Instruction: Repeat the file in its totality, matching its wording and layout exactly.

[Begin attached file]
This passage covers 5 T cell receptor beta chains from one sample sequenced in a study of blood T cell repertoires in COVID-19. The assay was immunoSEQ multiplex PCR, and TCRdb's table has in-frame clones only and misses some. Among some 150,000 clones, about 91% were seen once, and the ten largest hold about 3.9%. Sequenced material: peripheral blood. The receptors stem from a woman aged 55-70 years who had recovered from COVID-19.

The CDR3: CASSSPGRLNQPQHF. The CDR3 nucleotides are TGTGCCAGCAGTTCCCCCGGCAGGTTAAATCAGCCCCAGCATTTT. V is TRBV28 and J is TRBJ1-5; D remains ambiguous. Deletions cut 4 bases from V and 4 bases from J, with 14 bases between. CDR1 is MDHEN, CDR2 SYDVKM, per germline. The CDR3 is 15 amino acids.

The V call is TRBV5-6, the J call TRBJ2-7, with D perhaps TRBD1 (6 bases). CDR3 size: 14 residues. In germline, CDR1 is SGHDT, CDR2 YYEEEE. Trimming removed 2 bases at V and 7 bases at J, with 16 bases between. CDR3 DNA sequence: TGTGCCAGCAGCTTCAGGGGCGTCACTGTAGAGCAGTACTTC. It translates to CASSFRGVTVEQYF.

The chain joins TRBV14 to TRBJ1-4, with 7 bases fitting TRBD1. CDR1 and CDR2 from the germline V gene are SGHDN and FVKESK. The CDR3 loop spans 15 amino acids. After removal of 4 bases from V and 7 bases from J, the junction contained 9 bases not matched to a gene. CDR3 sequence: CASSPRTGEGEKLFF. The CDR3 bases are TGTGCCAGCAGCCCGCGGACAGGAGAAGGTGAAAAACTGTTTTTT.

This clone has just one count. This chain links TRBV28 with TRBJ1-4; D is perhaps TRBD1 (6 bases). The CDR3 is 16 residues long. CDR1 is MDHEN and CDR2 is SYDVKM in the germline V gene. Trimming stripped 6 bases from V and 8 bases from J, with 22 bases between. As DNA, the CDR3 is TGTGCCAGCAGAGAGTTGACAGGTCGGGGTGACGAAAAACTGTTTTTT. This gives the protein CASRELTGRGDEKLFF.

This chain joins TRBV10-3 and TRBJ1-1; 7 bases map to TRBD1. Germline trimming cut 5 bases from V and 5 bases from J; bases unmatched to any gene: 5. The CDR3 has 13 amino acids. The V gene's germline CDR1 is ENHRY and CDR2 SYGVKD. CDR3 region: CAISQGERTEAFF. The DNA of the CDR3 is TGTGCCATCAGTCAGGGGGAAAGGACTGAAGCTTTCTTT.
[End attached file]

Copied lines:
This passage covers 5 T cell receptor beta chains from one sample sequenced in a study of blood T cell repertoires in COVID-19. The assay was immunoSEQ multiplex PCR, and TCRdb's table has in-frame clones only and misses some. Among some 150,000 clones, about 91% were seen once, and the ten largest hold about 3.9%. Sequenced material: peripheral blood. The receptors stem from a woman aged 55-70 years who had recovered from COVID-19.

The CDR3: CASSSPGRLNQPQHF. The CDR3 nucleotides are TGTGCCAGCAGTTCCCCCGGCAGGTTAAATCAGCCCCAGCATTTT. V is TRBV28 and J is TRBJ1-5; D remains ambiguous. Deletions cut 4 bases from V and 4 bases from J, with 14 bases between. CDR1 is MDHEN, CDR2 SYDVKM, per germline. The CDR3 is 15 amino acids.

The V call is TRBV5-6, the J call TRBJ2-7, with D perhaps TRBD1 (6 bases). CDR3 size: 14 residues. In germline, CDR1 is SGHDT, CDR2 YYEEEE. Trimming removed 2 bases at V and 7 bases at J, with 16 bases between. CDR3 DNA sequence: TGTGCCAGCAGCTTCAGGGGCGTCACTGTAGAGCAGTACTTC. It translates to CASSFRGVTVEQYF.

The chain joins TRBV14 to TRBJ1-4, with 7 bases fitting TRBD1. CDR1 and CDR2 from the germline V gene are SGHDN and FVKESK. The CDR3 loop spans 15 amino acids. After removal of 4 bases from V and 7 bases from J, the junction contained 9 bases not matched to a gene. CDR3 sequence: CASSPRTGEGEKLFF. The CDR3 bases are TGTGCCAGCAGCCCGCGGACAGGAGAAGGTGAAAAACTGTTTTTT.

This clone has just one count. This chain links TRBV28 with TRBJ1-4; D is perhaps TRBD1 (6 bases). The CDR3 is 16 residues long. CDR1 is MDHEN and CDR2 is SYDVKM in the germline V gene. Trimming stripped 6 bases from V and 8 bases from J, with 22 bases between. As DNA, the CDR3 is TGTGCCAGCAGAGAGTTGACAGGTCGGGGTGACGAAAAACTGTTTTTT. This gives the protein CASRELTGRGDEKLFF.

This chain joins TRBV10-3 and TRBJ1-1; 7 bases map to TRBD1. Germline trimming cut 5 bases from V and 5 bases from J; bases unmatched to any gene: 5. The CDR3 has 13 amino acids. The V gene's germline CDR1 is ENHRY and CDR2 SYGVKD. CDR3 region: CAISQGERTEAFF. The DNA of the CDR3 is TGTGCCATCAGTCAGGGGGAAAGGACTGAAGCTTTCTTT.